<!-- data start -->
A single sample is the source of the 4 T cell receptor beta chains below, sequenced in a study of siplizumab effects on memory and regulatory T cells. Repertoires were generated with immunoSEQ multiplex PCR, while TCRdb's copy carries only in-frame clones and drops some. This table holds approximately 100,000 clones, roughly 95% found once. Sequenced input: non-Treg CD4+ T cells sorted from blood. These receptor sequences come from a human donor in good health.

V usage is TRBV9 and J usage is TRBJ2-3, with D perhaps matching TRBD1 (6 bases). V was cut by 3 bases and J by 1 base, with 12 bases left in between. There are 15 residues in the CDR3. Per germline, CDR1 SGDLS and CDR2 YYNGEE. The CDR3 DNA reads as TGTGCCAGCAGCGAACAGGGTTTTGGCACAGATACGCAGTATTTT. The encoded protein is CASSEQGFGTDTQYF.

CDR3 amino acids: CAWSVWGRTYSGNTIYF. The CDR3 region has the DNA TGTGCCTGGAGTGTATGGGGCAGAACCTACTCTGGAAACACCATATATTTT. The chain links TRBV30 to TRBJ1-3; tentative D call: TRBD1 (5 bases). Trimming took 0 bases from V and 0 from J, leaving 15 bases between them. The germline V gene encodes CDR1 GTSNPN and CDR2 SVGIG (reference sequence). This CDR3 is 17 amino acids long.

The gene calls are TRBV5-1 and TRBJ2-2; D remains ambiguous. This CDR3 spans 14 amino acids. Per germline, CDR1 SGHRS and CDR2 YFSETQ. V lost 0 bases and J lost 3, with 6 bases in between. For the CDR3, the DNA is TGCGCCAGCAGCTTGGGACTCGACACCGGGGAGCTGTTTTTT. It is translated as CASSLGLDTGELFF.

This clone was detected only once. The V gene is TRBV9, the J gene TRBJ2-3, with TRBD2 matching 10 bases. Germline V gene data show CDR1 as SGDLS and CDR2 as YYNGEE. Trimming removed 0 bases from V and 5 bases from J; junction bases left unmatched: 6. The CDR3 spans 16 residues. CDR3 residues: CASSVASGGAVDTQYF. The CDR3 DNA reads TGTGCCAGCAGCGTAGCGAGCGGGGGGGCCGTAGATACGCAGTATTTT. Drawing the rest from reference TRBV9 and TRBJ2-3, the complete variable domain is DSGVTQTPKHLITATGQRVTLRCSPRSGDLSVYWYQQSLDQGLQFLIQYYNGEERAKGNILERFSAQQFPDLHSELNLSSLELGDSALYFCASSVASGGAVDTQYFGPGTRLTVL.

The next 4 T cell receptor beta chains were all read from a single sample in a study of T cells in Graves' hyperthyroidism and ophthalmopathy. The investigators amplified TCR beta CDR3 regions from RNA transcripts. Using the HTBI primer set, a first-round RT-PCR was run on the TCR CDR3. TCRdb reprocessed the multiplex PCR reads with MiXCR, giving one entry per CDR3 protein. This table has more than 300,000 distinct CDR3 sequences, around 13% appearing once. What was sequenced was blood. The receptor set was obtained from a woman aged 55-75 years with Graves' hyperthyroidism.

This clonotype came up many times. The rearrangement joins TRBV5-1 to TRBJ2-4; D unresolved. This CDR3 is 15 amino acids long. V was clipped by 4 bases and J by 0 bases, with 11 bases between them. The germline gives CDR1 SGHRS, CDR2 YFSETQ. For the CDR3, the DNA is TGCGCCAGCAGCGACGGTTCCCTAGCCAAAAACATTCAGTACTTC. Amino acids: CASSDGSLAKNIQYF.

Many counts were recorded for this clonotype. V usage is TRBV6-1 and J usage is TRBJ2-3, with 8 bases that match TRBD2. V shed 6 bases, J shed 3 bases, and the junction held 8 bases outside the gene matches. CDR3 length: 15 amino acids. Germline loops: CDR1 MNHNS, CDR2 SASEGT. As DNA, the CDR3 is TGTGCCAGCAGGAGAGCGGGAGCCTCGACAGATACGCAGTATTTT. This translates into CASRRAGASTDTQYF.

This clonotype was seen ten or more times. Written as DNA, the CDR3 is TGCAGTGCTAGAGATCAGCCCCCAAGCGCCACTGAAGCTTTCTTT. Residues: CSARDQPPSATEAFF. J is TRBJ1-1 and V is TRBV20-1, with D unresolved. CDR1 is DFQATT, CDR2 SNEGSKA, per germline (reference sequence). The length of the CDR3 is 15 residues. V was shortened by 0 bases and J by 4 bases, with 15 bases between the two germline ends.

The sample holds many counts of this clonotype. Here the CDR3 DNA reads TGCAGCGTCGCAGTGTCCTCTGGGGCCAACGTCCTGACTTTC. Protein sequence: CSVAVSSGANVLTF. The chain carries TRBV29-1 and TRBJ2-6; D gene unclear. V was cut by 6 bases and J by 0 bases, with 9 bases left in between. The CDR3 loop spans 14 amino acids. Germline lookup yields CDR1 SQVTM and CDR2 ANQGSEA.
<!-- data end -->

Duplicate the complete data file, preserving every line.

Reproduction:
A single sample is the source of the 4 T cell receptor beta chains below, sequenced in a study of siplizumab effects on memory and regulatory T cells. Repertoires were generated with immunoSEQ multiplex PCR, while TCRdb's copy carries only in-frame clones and drops some. This table holds approximately 100,000 clones, roughly 95% found once. Sequenced input: non-Treg CD4+ T cells sorted from blood. These receptor sequences come from a human donor in good health.

V usage is TRBV9 and J usage is TRBJ2-3, with D perhaps matching TRBD1 (6 bases). V was cut by 3 bases and J by 1 base, with 12 bases left in between. There are 15 residues in the CDR3. Per germline, CDR1 SGDLS and CDR2 YYNGEE. The CDR3 DNA reads as TGTGCCAGCAGCGAACAGGGTTTTGGCACAGATACGCAGTATTTT. The encoded protein is CASSEQGFGTDTQYF.

CDR3 amino acids: CAWSVWGRTYSGNTIYF. The CDR3 region has the DNA TGTGCCTGGAGTGTATGGGGCAGAACCTACTCTGGAAACACCATATATTTT. The chain links TRBV30 to TRBJ1-3; tentative D call: TRBD1 (5 bases). Trimming took 0 bases from V and 0 from J, leaving 15 bases between them. The germline V gene encodes CDR1 GTSNPN and CDR2 SVGIG (reference sequence). This CDR3 is 17 amino acids long.

The gene calls are TRBV5-1 and TRBJ2-2; D remains ambiguous. This CDR3 spans 14 amino acids. Per germline, CDR1 SGHRS and CDR2 YFSETQ. V lost 0 bases and J lost 3, with 6 bases in between. For the CDR3, the DNA is TGCGCCAGCAGCTTGGGACTCGACACCGGGGAGCTGTTTTTT. It is translated as CASSLGLDTGELFF.

This clone was detected only once. The V gene is TRBV9, the J gene TRBJ2-3, with TRBD2 matching 10 bases. Germline V gene data show CDR1 as SGDLS and CDR2 as YYNGEE. Trimming removed 0 bases from V and 5 bases from J; junction bases left unmatched: 6. The CDR3 spans 16 residues. CDR3 residues: CASSVASGGAVDTQYF. The CDR3 DNA reads TGTGCCAGCAGCGTAGCGAGCGGGGGGGCCGTAGATACGCAGTATTTT. Drawing the rest from reference TRBV9 and TRBJ2-3, the complete variable domain is DSGVTQTPKHLITATGQRVTLRCSPRSGDLSVYWYQQSLDQGLQFLIQYYNGEERAKGNILERFSAQQFPDLHSELNLSSLELGDSALYFCASSVASGGAVDTQYFGPGTRLTVL.

The next 4 T cell receptor beta chains were all read from a single sample in a study of T cells in Graves' hyperthyroidism and ophthalmopathy. The investigators amplified TCR beta CDR3 regions from RNA transcripts. Using the HTBI primer set, a first-round RT-PCR was run on the TCR CDR3. TCRdb reprocessed the multiplex PCR reads with MiXCR, giving one entry per CDR3 protein. This table has more than 300,000 distinct CDR3 sequences, around 13% appearing once. What was sequenced was blood. The receptor set was obtained from a woman aged 55-75 years with Graves' hyperthyroidism.

This clonotype came up many times. The rearrangement joins TRBV5-1 to TRBJ2-4; D unresolved. This CDR3 is 15 amino acids long. V was clipped by 4 bases and J by 0 bases, with 11 bases between them. The germline gives CDR1 SGHRS, CDR2 YFSETQ. For the CDR3, the DNA is TGCGCCAGCAGCGACGGTTCCCTAGCCAAAAACATTCAGTACTTC. Amino acids: CASSDGSLAKNIQYF.

Many counts were recorded for this clonotype. V usage is TRBV6-1 and J usage is TRBJ2-3, with 8 bases that match TRBD2. V shed 6 bases, J shed 3 bases, and the junction held 8 bases outside the gene matches. CDR3 length: 15 amino acids. Germline loops: CDR1 MNHNS, CDR2 SASEGT. As DNA, the CDR3 is TGTGCCAGCAGGAGAGCGGGAGCCTCGACAGATACGCAGTATTTT. This translates into CASRRAGASTDTQYF.

This clonotype was seen ten or more times. Written as DNA, the CDR3 is TGCAGTGCTAGAGATCAGCCCCCAAGCGCCACTGAAGCTTTCTTT. Residues: CSARDQPPSATEAFF. J is TRBJ1-1 and V is TRBV20-1, with D unresolved. CDR1 is DFQATT, CDR2 SNEGSKA, per germline (reference sequence). The length of the CDR3 is 15 residues. V was shortened by 0 bases and J by 4 bases, with 15 bases between the two germline ends.

The sample holds many counts of this clonotype. Here the CDR3 DNA reads TGCAGCGTCGCAGTGTCCTCTGGGGCCAACGTCCTGACTTTC. Protein sequence: CSVAVSSGANVLTF. The chain carries TRBV29-1 and TRBJ2-6; D gene unclear. V was cut by 6 bases and J by 0 bases, with 9 bases left in between. The CDR3 loop spans 14 amino acids. Germline lookup yields CDR1 SQVTM and CDR2 ANQGSEA.